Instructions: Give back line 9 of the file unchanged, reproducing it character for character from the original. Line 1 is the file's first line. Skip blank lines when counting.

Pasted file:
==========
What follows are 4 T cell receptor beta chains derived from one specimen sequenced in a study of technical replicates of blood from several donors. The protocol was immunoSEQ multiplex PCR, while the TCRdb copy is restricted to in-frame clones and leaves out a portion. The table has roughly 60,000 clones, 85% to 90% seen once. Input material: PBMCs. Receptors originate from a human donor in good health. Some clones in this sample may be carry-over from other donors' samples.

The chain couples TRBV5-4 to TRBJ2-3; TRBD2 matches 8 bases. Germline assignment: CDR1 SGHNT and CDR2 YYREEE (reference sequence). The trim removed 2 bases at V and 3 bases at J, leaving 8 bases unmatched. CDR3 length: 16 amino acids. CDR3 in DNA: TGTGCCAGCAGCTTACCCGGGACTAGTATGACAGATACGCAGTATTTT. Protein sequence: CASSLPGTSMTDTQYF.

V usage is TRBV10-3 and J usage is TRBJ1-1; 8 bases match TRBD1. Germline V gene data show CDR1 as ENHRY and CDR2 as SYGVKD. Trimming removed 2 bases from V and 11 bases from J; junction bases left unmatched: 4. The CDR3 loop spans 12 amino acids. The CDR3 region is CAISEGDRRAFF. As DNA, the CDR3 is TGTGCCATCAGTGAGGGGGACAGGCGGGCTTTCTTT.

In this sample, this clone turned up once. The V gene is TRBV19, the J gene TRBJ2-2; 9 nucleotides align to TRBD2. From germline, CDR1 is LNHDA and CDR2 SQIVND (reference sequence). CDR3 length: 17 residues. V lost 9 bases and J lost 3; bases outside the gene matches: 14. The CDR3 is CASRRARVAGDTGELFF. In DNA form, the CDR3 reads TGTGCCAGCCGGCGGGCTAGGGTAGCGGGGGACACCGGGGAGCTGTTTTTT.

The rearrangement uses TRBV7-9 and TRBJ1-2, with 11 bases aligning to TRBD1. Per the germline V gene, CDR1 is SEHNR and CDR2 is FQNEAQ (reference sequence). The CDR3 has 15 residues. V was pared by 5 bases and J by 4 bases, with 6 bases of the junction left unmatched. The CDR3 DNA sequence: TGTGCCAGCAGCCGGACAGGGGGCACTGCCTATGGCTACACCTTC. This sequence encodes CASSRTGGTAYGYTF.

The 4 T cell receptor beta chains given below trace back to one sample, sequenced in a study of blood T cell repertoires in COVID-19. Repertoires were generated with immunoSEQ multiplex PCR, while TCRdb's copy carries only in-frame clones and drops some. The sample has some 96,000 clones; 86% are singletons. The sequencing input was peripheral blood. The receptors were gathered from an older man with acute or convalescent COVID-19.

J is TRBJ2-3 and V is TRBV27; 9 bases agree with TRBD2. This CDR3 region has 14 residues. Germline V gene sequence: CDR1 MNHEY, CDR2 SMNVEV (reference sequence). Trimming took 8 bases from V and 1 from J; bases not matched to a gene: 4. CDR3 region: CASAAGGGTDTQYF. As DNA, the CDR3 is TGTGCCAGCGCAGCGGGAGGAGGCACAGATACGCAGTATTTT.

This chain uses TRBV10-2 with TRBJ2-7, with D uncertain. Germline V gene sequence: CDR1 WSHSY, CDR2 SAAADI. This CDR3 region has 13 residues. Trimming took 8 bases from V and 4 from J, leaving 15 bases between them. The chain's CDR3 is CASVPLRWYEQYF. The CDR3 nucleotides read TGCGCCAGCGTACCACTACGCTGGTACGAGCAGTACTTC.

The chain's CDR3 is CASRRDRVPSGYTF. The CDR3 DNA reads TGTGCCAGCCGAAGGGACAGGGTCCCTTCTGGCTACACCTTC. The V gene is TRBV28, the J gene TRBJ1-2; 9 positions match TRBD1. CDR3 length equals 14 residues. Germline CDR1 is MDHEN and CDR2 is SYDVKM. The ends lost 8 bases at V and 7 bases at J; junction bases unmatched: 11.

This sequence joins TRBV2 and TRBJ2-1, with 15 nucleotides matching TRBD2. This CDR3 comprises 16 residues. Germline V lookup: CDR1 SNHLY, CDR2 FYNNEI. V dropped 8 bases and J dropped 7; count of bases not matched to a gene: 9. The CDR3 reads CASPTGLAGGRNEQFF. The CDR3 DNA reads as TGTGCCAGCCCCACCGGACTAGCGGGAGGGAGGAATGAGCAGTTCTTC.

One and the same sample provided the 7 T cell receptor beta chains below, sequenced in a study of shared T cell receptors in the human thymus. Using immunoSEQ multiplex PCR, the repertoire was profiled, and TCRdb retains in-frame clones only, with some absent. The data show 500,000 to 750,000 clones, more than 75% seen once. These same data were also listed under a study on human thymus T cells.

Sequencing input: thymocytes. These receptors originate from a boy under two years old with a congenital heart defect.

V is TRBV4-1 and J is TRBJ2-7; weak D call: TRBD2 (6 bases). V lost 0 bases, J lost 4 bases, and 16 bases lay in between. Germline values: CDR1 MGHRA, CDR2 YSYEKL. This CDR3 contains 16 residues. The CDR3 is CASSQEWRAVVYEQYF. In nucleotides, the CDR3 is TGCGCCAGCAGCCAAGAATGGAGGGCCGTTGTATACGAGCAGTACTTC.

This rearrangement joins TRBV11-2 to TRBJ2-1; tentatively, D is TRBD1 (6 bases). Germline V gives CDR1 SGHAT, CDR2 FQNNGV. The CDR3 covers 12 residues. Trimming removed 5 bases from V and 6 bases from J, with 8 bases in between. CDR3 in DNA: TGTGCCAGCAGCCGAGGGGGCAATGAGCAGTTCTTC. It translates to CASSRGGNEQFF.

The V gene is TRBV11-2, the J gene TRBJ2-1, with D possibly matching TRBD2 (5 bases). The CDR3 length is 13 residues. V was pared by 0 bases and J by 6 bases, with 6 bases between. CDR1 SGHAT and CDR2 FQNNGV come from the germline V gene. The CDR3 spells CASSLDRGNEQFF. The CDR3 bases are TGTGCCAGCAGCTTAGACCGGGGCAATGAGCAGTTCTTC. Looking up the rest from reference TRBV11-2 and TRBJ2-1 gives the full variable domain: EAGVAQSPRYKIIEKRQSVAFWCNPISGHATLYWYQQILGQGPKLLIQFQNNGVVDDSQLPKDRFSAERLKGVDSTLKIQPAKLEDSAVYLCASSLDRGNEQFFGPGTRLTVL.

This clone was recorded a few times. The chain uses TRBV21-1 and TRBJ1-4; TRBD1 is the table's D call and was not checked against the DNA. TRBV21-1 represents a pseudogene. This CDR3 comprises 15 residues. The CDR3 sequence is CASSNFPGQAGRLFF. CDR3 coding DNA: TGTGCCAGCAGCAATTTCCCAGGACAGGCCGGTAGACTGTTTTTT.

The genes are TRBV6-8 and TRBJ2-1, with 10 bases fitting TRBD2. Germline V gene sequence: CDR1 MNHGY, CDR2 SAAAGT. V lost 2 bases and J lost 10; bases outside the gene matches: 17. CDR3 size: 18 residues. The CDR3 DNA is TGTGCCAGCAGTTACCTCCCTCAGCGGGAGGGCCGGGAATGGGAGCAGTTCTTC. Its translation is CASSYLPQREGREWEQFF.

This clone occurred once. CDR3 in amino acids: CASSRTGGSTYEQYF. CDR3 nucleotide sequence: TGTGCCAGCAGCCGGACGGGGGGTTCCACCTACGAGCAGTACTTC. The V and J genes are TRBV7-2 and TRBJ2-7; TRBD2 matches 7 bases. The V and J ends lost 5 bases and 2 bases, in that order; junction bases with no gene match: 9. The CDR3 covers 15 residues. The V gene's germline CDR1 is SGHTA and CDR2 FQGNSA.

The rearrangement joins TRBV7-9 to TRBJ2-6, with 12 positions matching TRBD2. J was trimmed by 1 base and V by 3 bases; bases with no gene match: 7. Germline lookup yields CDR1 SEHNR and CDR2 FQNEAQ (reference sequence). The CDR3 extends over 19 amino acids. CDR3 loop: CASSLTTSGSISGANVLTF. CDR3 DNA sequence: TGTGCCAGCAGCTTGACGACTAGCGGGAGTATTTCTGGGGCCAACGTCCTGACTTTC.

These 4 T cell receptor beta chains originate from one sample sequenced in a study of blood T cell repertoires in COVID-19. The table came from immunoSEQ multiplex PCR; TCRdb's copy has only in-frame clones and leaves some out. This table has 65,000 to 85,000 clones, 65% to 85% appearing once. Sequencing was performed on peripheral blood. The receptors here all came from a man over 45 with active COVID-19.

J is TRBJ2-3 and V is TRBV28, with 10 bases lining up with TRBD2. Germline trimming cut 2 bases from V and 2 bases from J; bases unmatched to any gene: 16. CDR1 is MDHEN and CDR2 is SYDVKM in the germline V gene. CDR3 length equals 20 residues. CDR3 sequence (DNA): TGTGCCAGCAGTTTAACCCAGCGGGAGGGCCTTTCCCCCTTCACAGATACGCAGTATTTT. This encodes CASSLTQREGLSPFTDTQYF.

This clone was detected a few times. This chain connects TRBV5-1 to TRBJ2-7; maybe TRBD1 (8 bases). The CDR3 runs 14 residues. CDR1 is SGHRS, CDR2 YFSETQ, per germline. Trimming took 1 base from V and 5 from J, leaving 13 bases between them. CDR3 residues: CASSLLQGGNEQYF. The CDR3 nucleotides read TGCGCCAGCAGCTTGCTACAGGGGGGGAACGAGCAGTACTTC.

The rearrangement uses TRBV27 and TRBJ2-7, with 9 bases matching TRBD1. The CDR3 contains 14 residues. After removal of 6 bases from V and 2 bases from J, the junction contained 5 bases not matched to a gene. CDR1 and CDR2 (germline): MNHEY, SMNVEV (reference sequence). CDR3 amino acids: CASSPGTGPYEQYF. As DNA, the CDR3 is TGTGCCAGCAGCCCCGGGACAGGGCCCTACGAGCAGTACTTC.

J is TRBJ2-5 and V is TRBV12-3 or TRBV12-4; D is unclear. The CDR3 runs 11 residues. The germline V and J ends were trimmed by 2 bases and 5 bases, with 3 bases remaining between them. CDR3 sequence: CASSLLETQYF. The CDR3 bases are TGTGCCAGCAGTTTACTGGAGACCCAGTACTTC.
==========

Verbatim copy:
The chain's CDR3 is CASRRDRVPSGYTF. The CDR3 DNA reads TGTGCCAGCCGAAGGGACAGGGTCCCTTCTGGCTACACCTTC. The V gene is TRBV28, the J gene TRBJ1-2; 9 positions match TRBD1. CDR3 length equals 14 residues. Germline CDR1 is MDHEN and CDR2 is SYDVKM. The ends lost 8 bases at V and 7 bases at J; junction bases unmatched: 11.